This research will also contribute to, and have impact on: the advancement of academic knowledge; the development of new graphite materials for Gen IV reactors; the understanding of the role of irradiated graphite in existing advanced gas-cooled reactors (AGR).
The primary industrial beneficiaries will be those companies involved in the commercial production of graphite. In our case Sinosteel are producing the graphite samples for our study but the results of our research will be open source and available to other companies involved in commercial graphite production.
Society as a whole will benefit since the knowledge gained will help improve the understanding of how nuclear graphite is affected by irradiation and hence make nuclear energy more safe which could potentially extend the life of existing reactors, thus helping with the UK's carbon emission targets.
Training three young researchers in this field will add to the nuclear expertise in the UK and, depending on energy policy, help provide a basis of knowledge for future new reactors that the UK may wish to design and build.
Impact will also occur through the collaboration with GSI who have a future application of graphite as a target wheel for the production of radioactive beams at the Facility for Antiproton and Ion Research (FAIR) to be built within the coming years.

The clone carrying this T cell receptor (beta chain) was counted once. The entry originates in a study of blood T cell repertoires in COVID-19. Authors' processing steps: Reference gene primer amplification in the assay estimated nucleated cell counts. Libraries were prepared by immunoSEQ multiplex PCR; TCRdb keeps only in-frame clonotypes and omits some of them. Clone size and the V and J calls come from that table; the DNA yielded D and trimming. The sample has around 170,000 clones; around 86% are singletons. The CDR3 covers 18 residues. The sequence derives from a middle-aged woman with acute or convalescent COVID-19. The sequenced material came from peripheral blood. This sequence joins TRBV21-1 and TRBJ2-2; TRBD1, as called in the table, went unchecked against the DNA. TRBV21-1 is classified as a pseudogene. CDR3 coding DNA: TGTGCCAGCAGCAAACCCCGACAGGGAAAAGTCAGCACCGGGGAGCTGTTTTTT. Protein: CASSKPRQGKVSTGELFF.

Our co-I, James Marrow (Oxford) advises the UK ONR (Office of Nuclear Regulation) on graphite issues. The work will be of direct benefit to them.
The work will benefit the UK Advanced Gas Cooled reactors, aiding the interpretation by EDF Energy UK of the observed differences in the ageing behaviour of the different graphites within the fleet that were produced by different manufacturers over a period of time; improved understanding of the underlying mechanisms will allow better use to be made of the limited data obtained by core inspection.

Publications

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Smith R (2017) A ReaXFF carbon potential for radiation damage studies in Nuclear Instruments and Methods in Physics Research Section B: Beam Interactions with Materials and Atoms

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März B (2018) Mesoscopic structure features in synthetic graphite in Materials & Design